Image Courtesy Ghosh’s family, Facebook

In his poem, “The House”, the poet says he has always had a house in his mind, but is now looking for one in the real world outside. He fears he may soon be swept along by “the water of light”. It is the anxiety about death, that the poet sees as a dissolution in the eternal flow of the radiance of existence, that lends immediacy to his concern for a solid house that is more than imagined. Solidity and fluidity are presented here in their dialectical relationship.

A similar magic happens in the poem “Love”, where the girl adorns her lover’s body with a bark by speaking about love and he in return fills her flesh with fire. The poet does not use the words “wildfire” or “death” anywhere, but by sheer association, the lines evoke the image of a tree on fire and of death, where the wood and the flesh meet to light a fire in Time.

“Canal”, a poem about love and separation again, uses water and its intricate incarnations and associated objects, and animals to present a complex state of mind — river, wrecked boat, dolphins, canals. The melancholy is tempered by time where face-to-face encounters give way to marginal memories.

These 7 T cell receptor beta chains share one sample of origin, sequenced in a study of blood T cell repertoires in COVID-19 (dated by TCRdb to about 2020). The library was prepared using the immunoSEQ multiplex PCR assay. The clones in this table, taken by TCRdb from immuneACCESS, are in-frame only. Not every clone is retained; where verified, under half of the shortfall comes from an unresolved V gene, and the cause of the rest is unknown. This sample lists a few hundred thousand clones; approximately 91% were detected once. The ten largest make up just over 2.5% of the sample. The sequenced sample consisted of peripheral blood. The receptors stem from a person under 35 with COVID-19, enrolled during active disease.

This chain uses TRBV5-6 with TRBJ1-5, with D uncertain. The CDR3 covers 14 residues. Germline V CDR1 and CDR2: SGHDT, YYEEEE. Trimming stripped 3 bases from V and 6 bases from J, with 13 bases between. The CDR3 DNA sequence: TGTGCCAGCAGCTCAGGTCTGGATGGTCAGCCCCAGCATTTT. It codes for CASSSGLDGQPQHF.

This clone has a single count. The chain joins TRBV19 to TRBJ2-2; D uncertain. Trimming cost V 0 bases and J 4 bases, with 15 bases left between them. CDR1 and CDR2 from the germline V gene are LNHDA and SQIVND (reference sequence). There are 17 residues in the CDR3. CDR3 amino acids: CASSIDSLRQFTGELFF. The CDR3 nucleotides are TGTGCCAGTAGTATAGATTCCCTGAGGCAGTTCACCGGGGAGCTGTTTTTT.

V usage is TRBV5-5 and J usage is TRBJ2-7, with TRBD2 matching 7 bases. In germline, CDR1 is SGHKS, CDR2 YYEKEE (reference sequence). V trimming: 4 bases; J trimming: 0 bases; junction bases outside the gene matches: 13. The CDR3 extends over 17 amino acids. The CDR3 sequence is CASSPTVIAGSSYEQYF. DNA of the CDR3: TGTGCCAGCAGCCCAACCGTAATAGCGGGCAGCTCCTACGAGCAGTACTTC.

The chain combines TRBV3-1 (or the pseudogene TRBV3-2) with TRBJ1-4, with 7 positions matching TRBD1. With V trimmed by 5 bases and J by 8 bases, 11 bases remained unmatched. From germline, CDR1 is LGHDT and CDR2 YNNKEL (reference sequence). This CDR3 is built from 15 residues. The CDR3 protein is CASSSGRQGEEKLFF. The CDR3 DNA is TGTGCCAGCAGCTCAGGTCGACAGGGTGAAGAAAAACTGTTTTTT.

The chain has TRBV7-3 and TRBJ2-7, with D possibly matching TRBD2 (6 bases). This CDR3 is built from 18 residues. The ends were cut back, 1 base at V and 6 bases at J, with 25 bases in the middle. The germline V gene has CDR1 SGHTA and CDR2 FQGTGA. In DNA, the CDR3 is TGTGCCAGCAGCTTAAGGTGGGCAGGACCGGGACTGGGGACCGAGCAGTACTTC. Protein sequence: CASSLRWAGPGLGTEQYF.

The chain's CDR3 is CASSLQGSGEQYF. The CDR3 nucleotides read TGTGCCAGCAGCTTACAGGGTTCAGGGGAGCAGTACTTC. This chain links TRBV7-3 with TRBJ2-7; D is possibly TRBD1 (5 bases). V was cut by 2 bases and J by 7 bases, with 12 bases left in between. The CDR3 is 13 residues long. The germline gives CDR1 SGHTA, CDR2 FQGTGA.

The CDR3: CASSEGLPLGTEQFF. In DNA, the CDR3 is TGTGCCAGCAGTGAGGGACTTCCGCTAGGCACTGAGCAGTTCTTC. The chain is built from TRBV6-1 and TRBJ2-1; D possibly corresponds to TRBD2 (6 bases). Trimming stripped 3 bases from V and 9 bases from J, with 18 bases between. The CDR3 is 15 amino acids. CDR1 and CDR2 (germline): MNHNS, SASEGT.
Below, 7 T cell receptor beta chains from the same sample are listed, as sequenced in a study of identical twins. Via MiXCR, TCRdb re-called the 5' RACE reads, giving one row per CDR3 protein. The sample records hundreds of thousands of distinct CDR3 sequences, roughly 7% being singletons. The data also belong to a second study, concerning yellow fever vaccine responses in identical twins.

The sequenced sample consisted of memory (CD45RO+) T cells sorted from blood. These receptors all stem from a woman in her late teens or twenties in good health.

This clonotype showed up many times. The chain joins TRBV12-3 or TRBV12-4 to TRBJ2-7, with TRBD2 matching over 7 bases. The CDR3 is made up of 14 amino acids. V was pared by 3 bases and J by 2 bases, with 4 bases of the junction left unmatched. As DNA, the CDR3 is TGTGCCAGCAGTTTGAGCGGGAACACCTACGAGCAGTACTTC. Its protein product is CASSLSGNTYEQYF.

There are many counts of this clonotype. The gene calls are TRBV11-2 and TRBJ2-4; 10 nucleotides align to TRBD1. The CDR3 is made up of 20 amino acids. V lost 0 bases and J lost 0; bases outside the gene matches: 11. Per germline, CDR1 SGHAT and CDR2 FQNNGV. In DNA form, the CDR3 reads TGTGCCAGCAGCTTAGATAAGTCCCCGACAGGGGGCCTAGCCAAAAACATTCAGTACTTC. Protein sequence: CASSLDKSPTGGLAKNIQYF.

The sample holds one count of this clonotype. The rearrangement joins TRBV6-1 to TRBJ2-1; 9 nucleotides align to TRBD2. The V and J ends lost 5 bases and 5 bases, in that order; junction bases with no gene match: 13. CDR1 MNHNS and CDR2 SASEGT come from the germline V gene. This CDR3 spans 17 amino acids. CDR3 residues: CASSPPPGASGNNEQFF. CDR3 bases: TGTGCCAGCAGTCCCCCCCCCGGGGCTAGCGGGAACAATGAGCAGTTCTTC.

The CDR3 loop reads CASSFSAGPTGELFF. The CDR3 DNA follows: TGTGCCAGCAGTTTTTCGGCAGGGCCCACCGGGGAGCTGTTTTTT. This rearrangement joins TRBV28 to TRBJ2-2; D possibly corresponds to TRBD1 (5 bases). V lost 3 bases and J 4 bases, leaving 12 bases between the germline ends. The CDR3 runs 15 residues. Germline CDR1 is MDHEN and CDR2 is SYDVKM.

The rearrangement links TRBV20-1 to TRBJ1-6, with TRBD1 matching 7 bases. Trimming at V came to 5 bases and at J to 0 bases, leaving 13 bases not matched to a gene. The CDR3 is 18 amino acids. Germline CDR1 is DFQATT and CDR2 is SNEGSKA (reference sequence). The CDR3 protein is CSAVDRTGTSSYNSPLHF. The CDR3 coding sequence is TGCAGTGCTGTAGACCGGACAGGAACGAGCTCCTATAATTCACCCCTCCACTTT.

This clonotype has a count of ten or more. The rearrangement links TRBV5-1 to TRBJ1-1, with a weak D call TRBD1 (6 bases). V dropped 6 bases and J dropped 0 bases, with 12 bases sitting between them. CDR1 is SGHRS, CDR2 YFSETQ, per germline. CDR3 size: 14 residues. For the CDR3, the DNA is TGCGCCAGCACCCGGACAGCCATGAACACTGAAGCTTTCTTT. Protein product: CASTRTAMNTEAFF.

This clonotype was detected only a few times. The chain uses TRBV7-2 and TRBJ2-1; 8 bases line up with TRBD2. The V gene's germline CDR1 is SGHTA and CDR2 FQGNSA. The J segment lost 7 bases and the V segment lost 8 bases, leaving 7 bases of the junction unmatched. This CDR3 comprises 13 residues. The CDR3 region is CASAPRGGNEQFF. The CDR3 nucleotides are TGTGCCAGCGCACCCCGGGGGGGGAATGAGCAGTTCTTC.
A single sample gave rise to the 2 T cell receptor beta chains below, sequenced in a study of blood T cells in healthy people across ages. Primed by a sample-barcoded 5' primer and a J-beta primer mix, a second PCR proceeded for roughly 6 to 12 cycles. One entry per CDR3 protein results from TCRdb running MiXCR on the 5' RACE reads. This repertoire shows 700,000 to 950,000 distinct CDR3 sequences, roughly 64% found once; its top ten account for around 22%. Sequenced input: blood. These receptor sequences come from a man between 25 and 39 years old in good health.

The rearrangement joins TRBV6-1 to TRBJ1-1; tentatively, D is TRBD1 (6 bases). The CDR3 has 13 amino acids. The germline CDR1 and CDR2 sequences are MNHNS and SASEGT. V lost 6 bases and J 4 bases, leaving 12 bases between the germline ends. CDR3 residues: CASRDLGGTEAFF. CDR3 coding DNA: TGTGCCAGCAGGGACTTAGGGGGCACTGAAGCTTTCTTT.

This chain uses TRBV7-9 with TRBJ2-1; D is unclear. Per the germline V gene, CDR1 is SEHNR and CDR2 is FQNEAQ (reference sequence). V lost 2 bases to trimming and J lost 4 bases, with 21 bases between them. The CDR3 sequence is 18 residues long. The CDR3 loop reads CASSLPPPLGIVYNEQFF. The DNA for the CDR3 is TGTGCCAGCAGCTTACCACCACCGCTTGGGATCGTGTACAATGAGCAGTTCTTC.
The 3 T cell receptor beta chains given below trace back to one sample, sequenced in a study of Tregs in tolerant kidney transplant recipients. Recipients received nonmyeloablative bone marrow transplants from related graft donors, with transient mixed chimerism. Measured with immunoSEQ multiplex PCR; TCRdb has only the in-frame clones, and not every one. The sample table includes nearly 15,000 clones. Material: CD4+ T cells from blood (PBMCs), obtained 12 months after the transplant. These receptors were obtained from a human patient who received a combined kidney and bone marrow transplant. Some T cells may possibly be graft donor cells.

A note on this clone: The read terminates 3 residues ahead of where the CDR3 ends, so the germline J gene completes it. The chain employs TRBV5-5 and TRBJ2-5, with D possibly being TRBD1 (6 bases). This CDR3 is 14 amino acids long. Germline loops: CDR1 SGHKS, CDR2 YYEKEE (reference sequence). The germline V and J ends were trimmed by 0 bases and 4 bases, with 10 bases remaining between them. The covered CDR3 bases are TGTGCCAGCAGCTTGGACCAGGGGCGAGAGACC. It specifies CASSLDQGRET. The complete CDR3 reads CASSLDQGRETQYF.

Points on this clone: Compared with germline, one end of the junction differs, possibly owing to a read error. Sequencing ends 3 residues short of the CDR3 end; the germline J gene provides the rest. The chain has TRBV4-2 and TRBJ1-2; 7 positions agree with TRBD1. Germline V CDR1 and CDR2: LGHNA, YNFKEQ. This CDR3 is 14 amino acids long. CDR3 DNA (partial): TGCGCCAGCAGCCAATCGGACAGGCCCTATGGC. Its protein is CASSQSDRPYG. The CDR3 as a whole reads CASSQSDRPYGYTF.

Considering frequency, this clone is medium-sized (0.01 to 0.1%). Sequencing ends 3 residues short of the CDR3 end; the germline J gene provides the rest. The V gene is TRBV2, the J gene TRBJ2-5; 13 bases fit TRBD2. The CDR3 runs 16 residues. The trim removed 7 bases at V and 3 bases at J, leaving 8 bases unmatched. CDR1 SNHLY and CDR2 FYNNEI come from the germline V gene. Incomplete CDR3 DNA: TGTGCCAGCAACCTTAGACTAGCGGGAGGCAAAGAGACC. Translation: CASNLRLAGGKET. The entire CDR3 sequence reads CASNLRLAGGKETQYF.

In poems like “Puppet Dance” and “Richard”, the poet moves out of the claustrophobic space the earlier poems occupy and begins to meditate on the issues of freedom, equality and determination. I do not know enough to say for sure that this was his way of being a voice of resistance along with the many voices that came up in the 70s, but the voice of resistance, even if subdued by his personal aesthetic, is unmistakable. The poet does not want to dance following the movements of the puppeteer’s deft fingers or produce poems to order. “I moved on so none could ever buy me” he writes, but now a dirty hand seems to be trying to turn him into a primitive. “The dirty hand” may be the hand of some kind of power with blood on it. He refuses to jump into the death-well of servitude.

“A Letter to a Black Friend” expresses empathy by describing the difficulty to empathise: a distance that will forever keep the black man in the realm of the anonymous. Richard is not the poet’s word, dream or sorrow. It takes a real truth-teller to say how hard it is to identify with suffering, while a pretender can easily put up a show of sympathy and protest.